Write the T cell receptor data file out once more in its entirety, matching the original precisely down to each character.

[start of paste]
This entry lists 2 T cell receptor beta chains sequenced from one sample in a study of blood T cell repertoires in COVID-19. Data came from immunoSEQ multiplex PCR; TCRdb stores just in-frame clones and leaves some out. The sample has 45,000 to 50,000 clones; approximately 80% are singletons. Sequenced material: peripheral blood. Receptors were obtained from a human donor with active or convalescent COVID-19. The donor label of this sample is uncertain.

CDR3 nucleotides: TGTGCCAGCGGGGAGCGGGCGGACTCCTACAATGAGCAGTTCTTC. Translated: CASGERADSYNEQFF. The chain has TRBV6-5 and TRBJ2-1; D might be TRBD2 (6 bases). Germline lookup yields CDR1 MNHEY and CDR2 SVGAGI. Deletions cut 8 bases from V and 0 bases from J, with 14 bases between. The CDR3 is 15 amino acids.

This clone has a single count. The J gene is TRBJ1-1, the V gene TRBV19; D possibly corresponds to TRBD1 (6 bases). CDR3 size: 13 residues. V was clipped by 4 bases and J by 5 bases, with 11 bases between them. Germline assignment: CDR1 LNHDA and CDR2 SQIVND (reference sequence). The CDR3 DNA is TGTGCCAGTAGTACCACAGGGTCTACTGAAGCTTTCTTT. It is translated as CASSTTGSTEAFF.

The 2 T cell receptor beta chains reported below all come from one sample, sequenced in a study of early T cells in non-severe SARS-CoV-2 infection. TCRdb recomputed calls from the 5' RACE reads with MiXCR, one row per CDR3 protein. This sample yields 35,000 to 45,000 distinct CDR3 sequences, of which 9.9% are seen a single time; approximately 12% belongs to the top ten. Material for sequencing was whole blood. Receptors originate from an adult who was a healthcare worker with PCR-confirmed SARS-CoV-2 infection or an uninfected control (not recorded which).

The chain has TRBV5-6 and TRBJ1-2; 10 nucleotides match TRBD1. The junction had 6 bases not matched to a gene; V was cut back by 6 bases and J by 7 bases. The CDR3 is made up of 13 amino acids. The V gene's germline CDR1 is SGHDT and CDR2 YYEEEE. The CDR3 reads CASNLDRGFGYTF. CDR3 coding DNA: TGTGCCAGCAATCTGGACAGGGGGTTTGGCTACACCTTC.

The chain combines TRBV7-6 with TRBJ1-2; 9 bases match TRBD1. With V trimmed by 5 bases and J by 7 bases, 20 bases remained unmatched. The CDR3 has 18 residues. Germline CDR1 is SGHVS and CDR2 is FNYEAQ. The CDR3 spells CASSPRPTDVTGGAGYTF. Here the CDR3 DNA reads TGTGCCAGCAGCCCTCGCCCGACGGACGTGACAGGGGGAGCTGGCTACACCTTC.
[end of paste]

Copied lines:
This entry lists 2 T cell receptor beta chains sequenced from one sample in a study of blood T cell repertoires in COVID-19. Data came from immunoSEQ multiplex PCR; TCRdb stores just in-frame clones and leaves some out. The sample has 45,000 to 50,000 clones; approximately 80% are singletons. Sequenced material: peripheral blood. Receptors were obtained from a human donor with active or convalescent COVID-19. The donor label of this sample is uncertain.

CDR3 nucleotides: TGTGCCAGCGGGGAGCGGGCGGACTCCTACAATGAGCAGTTCTTC. Translated: CASGERADSYNEQFF. The chain has TRBV6-5 and TRBJ2-1; D might be TRBD2 (6 bases). Germline lookup yields CDR1 MNHEY and CDR2 SVGAGI. Deletions cut 8 bases from V and 0 bases from J, with 14 bases between. The CDR3 is 15 amino acids.

This clone has a single count. The J gene is TRBJ1-1, the V gene TRBV19; D possibly corresponds to TRBD1 (6 bases). CDR3 size: 13 residues. V was clipped by 4 bases and J by 5 bases, with 11 bases between them. Germline assignment: CDR1 LNHDA and CDR2 SQIVND (reference sequence). The CDR3 DNA is TGTGCCAGTAGTACCACAGGGTCTACTGAAGCTTTCTTT. It is translated as CASSTTGSTEAFF.

The 2 T cell receptor beta chains reported below all come from one sample, sequenced in a study of early T cells in non-severe SARS-CoV-2 infection. TCRdb recomputed calls from the 5' RACE reads with MiXCR, one row per CDR3 protein. This sample yields 35,000 to 45,000 distinct CDR3 sequences, of which 9.9% are seen a single time; approximately 12% belongs to the top ten. Material for sequencing was whole blood. Receptors originate from an adult who was a healthcare worker with PCR-confirmed SARS-CoV-2 infection or an uninfected control (not recorded which).

The chain has TRBV5-6 and TRBJ1-2; 10 nucleotides match TRBD1. The junction had 6 bases not matched to a gene; V was cut back by 6 bases and J by 7 bases. The CDR3 is made up of 13 amino acids. The V gene's germline CDR1 is SGHDT and CDR2 YYEEEE. The CDR3 reads CASNLDRGFGYTF. CDR3 coding DNA: TGTGCCAGCAATCTGGACAGGGGGTTTGGCTACACCTTC.

The chain combines TRBV7-6 with TRBJ1-2; 9 bases match TRBD1. With V trimmed by 5 bases and J by 7 bases, 20 bases remained unmatched. The CDR3 has 18 residues. Germline CDR1 is SGHVS and CDR2 is FNYEAQ. The CDR3 spells CASSPRPTDVTGGAGYTF. Here the CDR3 DNA reads TGTGCCAGCAGCCCTCGCCCGACGGACGTGACAGGGGGAGCTGGCTACACCTTC.